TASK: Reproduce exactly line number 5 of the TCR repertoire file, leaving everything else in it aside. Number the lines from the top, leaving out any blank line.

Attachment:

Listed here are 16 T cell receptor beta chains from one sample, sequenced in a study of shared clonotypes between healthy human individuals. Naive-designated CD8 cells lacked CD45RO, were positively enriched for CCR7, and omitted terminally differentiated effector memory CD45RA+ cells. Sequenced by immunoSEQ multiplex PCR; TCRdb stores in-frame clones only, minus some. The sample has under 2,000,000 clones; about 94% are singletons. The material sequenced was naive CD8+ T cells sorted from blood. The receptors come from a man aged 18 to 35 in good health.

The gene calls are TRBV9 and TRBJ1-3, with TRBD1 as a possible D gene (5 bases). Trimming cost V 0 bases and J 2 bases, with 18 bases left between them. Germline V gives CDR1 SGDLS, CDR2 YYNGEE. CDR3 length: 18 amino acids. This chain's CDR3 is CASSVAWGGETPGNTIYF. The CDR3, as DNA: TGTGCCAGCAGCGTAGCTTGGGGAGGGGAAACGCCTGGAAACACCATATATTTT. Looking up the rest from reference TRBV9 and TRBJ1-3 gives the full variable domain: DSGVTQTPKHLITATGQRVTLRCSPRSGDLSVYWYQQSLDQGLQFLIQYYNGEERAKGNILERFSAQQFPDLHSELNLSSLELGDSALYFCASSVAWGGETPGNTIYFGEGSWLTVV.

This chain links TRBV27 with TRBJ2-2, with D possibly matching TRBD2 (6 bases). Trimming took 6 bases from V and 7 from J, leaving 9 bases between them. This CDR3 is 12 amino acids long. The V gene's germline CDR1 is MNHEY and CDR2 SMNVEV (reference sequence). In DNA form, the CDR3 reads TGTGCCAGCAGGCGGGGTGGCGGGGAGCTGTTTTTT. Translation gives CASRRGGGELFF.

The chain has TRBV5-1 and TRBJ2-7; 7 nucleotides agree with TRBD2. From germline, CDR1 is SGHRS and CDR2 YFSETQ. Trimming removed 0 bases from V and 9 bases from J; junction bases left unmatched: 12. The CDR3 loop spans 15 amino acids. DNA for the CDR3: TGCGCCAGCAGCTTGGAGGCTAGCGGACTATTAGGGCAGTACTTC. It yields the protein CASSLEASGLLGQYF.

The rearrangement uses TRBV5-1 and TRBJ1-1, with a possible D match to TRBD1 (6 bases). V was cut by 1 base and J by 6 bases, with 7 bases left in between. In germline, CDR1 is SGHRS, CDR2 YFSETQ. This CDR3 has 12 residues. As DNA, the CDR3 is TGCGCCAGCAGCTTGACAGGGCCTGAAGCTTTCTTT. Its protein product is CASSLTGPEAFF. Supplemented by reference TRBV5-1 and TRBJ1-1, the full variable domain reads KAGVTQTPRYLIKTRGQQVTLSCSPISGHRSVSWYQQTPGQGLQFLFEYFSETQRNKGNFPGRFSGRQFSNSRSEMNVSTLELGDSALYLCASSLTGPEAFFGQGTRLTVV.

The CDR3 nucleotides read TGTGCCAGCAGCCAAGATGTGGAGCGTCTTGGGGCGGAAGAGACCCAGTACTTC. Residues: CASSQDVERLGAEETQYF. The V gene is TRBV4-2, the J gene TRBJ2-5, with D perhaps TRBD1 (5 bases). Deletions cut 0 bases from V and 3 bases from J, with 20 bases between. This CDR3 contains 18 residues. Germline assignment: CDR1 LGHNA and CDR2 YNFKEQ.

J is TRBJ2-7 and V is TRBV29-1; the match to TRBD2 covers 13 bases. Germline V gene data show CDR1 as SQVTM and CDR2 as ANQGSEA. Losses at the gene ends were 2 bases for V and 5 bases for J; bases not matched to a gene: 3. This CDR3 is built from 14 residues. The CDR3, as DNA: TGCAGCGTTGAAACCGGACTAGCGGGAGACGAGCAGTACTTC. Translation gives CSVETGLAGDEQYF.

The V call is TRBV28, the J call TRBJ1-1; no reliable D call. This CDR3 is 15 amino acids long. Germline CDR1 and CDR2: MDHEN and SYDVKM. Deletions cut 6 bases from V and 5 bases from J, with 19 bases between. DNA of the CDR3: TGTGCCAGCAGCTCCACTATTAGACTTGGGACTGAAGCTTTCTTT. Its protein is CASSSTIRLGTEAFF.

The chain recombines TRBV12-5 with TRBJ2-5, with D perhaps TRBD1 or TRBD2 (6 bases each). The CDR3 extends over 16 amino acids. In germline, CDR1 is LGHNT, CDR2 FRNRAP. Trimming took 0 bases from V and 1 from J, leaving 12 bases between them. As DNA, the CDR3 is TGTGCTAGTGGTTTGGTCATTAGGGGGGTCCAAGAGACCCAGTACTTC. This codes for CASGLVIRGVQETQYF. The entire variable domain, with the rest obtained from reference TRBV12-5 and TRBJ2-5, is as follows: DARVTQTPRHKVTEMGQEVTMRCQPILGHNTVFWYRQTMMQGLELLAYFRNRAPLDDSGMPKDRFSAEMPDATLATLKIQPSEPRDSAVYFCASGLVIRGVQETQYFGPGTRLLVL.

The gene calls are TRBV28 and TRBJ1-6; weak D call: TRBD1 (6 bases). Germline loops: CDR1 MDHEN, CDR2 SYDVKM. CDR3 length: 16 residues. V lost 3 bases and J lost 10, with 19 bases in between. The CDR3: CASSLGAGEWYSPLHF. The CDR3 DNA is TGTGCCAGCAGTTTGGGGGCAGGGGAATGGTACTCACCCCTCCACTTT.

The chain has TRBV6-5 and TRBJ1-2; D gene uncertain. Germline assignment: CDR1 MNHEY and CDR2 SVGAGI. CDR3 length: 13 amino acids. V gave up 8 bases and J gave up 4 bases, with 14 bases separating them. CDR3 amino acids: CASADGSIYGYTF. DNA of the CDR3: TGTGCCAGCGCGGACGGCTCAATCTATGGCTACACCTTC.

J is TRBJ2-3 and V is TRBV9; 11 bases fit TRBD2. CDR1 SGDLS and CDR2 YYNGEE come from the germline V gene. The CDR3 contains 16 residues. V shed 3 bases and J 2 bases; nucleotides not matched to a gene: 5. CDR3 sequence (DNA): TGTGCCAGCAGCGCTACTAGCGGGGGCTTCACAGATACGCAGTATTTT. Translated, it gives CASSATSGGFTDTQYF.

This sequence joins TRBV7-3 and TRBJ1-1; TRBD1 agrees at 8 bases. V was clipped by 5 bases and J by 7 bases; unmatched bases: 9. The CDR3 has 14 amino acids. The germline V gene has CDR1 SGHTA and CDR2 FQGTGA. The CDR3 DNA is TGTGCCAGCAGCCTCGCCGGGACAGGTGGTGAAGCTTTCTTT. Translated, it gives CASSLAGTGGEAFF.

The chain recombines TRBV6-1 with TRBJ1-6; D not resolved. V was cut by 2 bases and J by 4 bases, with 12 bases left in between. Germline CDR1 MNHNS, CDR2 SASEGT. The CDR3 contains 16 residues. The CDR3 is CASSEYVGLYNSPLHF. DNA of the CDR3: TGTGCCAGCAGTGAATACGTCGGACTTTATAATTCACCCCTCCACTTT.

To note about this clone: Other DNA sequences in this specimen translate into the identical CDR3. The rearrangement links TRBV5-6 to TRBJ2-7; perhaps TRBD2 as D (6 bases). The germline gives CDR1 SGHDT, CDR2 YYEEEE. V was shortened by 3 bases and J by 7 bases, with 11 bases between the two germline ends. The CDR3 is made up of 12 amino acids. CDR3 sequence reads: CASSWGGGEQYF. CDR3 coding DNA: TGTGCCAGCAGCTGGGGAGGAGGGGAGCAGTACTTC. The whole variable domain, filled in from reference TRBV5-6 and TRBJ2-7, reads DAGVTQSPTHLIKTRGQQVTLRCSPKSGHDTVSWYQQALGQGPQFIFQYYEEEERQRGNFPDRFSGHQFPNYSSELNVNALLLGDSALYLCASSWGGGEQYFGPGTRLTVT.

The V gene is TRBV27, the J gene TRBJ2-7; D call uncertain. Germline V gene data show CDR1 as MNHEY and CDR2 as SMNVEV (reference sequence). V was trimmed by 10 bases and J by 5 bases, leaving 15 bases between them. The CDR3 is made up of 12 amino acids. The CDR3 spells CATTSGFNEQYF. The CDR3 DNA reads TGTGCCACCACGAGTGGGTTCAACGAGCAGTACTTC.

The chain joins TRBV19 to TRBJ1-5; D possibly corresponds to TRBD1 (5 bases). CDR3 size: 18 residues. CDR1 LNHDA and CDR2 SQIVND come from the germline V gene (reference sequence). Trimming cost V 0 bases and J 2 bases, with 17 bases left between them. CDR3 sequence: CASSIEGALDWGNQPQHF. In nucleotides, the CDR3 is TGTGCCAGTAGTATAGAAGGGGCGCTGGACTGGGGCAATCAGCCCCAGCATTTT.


The rearrangement uses TRBV5-1 and TRBJ1-1, with a possible D match to TRBD1 (6 bases). V was cut by 1 base and J by 6 bases, with 7 bases left in between. In germline, CDR1 is SGHRS, CDR2 YFSETQ. This CDR3 has 12 residues. As DNA, the CDR3 is TGCGCCAGCAGCTTGACAGGGCCTGAAGCTTTCTTT. Its protein product is CASSLTGPEAFF. Supplemented by reference TRBV5-1 and TRBJ1-1, the full variable domain reads KAGVTQTPRYLIKTRGQQVTLSCSPISGHRSVSWYQQTPGQGLQFLFEYFSETQRNKGNFPGRFSGRQFSNSRSEMNVSTLELGDSALYLCASSLTGPEAFFGQGTRLTVV.